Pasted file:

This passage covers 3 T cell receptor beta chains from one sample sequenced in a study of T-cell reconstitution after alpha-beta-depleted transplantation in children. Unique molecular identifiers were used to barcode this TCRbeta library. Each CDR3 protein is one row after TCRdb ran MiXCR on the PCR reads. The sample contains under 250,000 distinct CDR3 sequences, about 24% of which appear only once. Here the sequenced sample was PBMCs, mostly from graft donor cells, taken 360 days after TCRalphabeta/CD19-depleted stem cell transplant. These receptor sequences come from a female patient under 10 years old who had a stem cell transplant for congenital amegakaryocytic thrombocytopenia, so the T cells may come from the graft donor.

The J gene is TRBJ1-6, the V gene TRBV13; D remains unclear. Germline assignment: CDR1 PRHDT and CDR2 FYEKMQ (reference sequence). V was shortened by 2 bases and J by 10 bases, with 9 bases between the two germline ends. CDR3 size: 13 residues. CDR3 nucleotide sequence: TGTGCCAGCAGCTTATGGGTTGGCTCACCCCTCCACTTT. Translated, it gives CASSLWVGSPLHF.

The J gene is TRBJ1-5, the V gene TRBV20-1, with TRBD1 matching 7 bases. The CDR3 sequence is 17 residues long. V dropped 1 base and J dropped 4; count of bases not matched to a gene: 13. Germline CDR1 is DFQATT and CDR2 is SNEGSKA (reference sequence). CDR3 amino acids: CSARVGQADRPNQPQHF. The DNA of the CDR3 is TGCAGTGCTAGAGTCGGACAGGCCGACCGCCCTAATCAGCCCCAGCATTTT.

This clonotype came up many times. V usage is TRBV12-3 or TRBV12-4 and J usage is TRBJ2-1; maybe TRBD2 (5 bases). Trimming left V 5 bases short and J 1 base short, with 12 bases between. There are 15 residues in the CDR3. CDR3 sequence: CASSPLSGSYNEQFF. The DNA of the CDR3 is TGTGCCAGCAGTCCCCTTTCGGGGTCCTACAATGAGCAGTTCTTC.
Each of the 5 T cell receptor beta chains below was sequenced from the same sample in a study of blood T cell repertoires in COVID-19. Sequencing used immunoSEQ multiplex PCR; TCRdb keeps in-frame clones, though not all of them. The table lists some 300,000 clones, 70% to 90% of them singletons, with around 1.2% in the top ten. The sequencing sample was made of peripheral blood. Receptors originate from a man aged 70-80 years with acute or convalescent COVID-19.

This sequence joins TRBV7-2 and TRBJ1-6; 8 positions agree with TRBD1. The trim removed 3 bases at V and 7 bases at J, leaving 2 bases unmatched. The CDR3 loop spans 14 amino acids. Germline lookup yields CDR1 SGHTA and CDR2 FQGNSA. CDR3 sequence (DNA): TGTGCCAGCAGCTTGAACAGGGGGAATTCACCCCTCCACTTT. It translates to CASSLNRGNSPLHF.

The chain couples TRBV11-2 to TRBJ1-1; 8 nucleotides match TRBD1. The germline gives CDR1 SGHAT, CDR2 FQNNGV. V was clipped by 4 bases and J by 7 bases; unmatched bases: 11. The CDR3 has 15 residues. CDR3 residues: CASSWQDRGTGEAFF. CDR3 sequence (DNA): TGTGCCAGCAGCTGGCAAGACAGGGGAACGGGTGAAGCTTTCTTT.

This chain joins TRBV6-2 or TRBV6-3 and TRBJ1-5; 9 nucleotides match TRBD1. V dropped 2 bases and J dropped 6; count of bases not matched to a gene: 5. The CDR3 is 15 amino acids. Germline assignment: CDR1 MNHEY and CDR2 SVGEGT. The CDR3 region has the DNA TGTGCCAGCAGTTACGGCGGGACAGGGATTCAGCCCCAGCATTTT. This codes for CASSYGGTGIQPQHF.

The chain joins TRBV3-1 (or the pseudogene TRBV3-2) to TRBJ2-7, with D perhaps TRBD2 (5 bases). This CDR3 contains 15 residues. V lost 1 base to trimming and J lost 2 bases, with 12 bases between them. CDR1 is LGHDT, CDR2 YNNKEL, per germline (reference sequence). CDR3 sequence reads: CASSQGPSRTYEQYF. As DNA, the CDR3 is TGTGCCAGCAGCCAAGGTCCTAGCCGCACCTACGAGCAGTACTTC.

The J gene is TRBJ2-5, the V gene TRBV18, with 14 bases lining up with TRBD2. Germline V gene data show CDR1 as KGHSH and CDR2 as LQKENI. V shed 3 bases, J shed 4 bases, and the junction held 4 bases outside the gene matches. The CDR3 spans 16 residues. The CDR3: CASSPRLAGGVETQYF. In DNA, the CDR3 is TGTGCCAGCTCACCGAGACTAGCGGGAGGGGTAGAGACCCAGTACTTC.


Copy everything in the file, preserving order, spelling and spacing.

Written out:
This passage covers 3 T cell receptor beta chains from one sample sequenced in a study of T-cell reconstitution after alpha-beta-depleted transplantation in children. Unique molecular identifiers were used to barcode this TCRbeta library. Each CDR3 protein is one row after TCRdb ran MiXCR on the PCR reads. The sample contains under 250,000 distinct CDR3 sequences, about 24% of which appear only once. Here the sequenced sample was PBMCs, mostly from graft donor cells, taken 360 days after TCRalphabeta/CD19-depleted stem cell transplant. These receptor sequences come from a female patient under 10 years old who had a stem cell transplant for congenital amegakaryocytic thrombocytopenia, so the T cells may come from the graft donor.

The J gene is TRBJ1-6, the V gene TRBV13; D remains unclear. Germline assignment: CDR1 PRHDT and CDR2 FYEKMQ (reference sequence). V was shortened by 2 bases and J by 10 bases, with 9 bases between the two germline ends. CDR3 size: 13 residues. CDR3 nucleotide sequence: TGTGCCAGCAGCTTATGGGTTGGCTCACCCCTCCACTTT. Translated, it gives CASSLWVGSPLHF.

The J gene is TRBJ1-5, the V gene TRBV20-1, with TRBD1 matching 7 bases. The CDR3 sequence is 17 residues long. V dropped 1 base and J dropped 4; count of bases not matched to a gene: 13. Germline CDR1 is DFQATT and CDR2 is SNEGSKA (reference sequence). CDR3 amino acids: CSARVGQADRPNQPQHF. The DNA of the CDR3 is TGCAGTGCTAGAGTCGGACAGGCCGACCGCCCTAATCAGCCCCAGCATTTT.

This clonotype came up many times. V usage is TRBV12-3 or TRBV12-4 and J usage is TRBJ2-1; maybe TRBD2 (5 bases). Trimming left V 5 bases short and J 1 base short, with 12 bases between. There are 15 residues in the CDR3. CDR3 sequence: CASSPLSGSYNEQFF. The DNA of the CDR3 is TGTGCCAGCAGTCCCCTTTCGGGGTCCTACAATGAGCAGTTCTTC.
Each of the 5 T cell receptor beta chains below was sequenced from the same sample in a study of blood T cell repertoires in COVID-19. Sequencing used immunoSEQ multiplex PCR; TCRdb keeps in-frame clones, though not all of them. The table lists some 300,000 clones, 70% to 90% of them singletons, with around 1.2% in the top ten. The sequencing sample was made of peripheral blood. Receptors originate from a man aged 70-80 years with acute or convalescent COVID-19.

This sequence joins TRBV7-2 and TRBJ1-6; 8 positions agree with TRBD1. The trim removed 3 bases at V and 7 bases at J, leaving 2 bases unmatched. The CDR3 loop spans 14 amino acids. Germline lookup yields CDR1 SGHTA and CDR2 FQGNSA. CDR3 sequence (DNA): TGTGCCAGCAGCTTGAACAGGGGGAATTCACCCCTCCACTTT. It translates to CASSLNRGNSPLHF.

The chain couples TRBV11-2 to TRBJ1-1; 8 nucleotides match TRBD1. The germline gives CDR1 SGHAT, CDR2 FQNNGV. V was clipped by 4 bases and J by 7 bases; unmatched bases: 11. The CDR3 has 15 residues. CDR3 residues: CASSWQDRGTGEAFF. CDR3 sequence (DNA): TGTGCCAGCAGCTGGCAAGACAGGGGAACGGGTGAAGCTTTCTTT.

This chain joins TRBV6-2 or TRBV6-3 and TRBJ1-5; 9 nucleotides match TRBD1. V dropped 2 bases and J dropped 6; count of bases not matched to a gene: 5. The CDR3 is 15 amino acids. Germline assignment: CDR1 MNHEY and CDR2 SVGEGT. The CDR3 region has the DNA TGTGCCAGCAGTTACGGCGGGACAGGGATTCAGCCCCAGCATTTT. This codes for CASSYGGTGIQPQHF.

The chain joins TRBV3-1 (or the pseudogene TRBV3-2) to TRBJ2-7, with D perhaps TRBD2 (5 bases). This CDR3 contains 15 residues. V lost 1 base to trimming and J lost 2 bases, with 12 bases between them. CDR1 is LGHDT, CDR2 YNNKEL, per germline (reference sequence). CDR3 sequence reads: CASSQGPSRTYEQYF. As DNA, the CDR3 is TGTGCCAGCAGCCAAGGTCCTAGCCGCACCTACGAGCAGTACTTC.

The J gene is TRBJ2-5, the V gene TRBV18, with 14 bases lining up with TRBD2. Germline V gene data show CDR1 as KGHSH and CDR2 as LQKENI. V shed 3 bases, J shed 4 bases, and the junction held 4 bases outside the gene matches. The CDR3 spans 16 residues. The CDR3: CASSPRLAGGVETQYF. In DNA, the CDR3 is TGTGCCAGCTCACCGAGACTAGCGGGAGGGGTAGAGACCCAGTACTTC.